July '17

Hola mpinji! This is AFROSYNTH, the realest African selection...

Coming up we'll be checking out albums by TERYLENE, THE RIBBONS, BIBBI, POOSH and more.

STEVE KEKANA - Raising My Family (1981)

CCP/EMI. 1A 064-83242
Producers: Malcolm Watson & Tom Vuma, 
Engineers: Philip Nel & Owen Woolf
Recorded at: EMI Brigadiers Studios



Legendary vocalist Steve Kekana was one of the giants of the SA industry in the 80s. After cutting his teeth on traditional mbaqanga vibes (under producer Tom Vuma), he then ventured into more synthesizer-heavy, disco sounds, singing in English and appealing to a wider audience.  Raising my Family, the follow-up to the 1980's Umenziwa Akakhohlwa, blends brainmelting proto-bubblegum supersynths with early Lucky Dube-esque reggae/mbaqanga hybrid sounds, telling tales of pan-africanism, black consciousness and general good vibes. No wonder this is the album that established SK as an international star - it  a huge hit in Europe, particularly in Scandinavia.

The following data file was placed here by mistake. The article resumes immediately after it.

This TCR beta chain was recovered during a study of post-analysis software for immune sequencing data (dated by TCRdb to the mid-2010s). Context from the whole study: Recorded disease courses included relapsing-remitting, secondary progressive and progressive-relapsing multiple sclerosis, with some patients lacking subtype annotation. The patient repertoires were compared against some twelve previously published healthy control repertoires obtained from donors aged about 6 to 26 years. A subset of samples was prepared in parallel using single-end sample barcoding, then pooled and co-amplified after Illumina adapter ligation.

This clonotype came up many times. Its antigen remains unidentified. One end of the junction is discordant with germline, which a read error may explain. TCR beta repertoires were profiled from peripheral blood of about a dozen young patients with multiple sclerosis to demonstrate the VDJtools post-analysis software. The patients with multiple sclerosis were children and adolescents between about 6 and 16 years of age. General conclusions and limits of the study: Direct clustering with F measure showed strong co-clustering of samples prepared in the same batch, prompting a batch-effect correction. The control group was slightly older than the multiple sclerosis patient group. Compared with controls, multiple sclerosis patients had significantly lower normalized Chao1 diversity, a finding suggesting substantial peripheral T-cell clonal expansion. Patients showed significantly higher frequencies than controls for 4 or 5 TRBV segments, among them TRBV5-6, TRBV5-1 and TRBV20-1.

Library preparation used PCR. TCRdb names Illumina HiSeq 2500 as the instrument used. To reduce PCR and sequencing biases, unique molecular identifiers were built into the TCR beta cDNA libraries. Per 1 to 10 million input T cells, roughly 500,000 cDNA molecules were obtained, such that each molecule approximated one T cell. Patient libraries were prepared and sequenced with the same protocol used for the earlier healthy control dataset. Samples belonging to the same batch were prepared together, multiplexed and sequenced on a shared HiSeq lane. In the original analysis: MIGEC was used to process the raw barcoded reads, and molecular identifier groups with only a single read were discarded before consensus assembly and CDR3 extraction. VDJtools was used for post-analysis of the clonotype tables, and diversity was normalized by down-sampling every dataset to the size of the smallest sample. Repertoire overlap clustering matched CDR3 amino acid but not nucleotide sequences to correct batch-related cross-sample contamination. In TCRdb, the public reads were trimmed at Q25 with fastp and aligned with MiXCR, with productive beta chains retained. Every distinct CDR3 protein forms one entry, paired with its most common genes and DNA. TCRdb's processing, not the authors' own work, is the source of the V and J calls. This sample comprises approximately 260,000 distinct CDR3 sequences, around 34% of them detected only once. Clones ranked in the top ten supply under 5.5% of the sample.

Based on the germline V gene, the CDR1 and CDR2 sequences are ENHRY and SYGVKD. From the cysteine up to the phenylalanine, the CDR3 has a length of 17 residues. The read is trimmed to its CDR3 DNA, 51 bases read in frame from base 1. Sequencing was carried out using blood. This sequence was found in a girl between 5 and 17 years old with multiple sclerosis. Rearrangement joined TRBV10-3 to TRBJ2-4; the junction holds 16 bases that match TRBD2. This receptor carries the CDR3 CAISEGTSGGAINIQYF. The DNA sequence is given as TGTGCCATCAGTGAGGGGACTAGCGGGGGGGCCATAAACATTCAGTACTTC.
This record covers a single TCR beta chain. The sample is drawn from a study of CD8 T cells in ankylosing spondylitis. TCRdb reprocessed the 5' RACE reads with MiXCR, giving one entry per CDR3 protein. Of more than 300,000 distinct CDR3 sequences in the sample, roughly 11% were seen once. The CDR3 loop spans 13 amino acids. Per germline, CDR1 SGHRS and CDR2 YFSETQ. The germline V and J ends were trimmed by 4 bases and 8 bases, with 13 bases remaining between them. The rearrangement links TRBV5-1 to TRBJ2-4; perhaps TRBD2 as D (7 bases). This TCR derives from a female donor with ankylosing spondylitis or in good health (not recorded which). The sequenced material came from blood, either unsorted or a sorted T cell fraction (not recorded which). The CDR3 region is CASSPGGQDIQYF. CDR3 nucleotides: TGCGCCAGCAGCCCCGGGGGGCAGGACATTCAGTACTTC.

1981 was also the year he sang the powerful duet "Feel so Strong" with PJ Powers from Hotline - a daring black-white collaboration that was initially banned by apartheid censors for containing lyrics  promoting racial harmony. Kekana later provided guest vocals on Hotline's 1983 album Music for Africa. Together they embarked on a groundbreaking European tour in the early 80s. Kekana also went on to guest on Sipho 'Hotstix' Mabuse's smash hit 'Burnout' in 1984.

Highlights on this album are "Colour Me Black',  the title track and "Living Underground". All feature wicked programming courtesy of Malcolm Watson, who worked with Brenda & the Big Dudes and a host of other major bubblegum acts of the era. I found this in a fleamarket at Am Hof on the streets of Vienna, filed under reggae.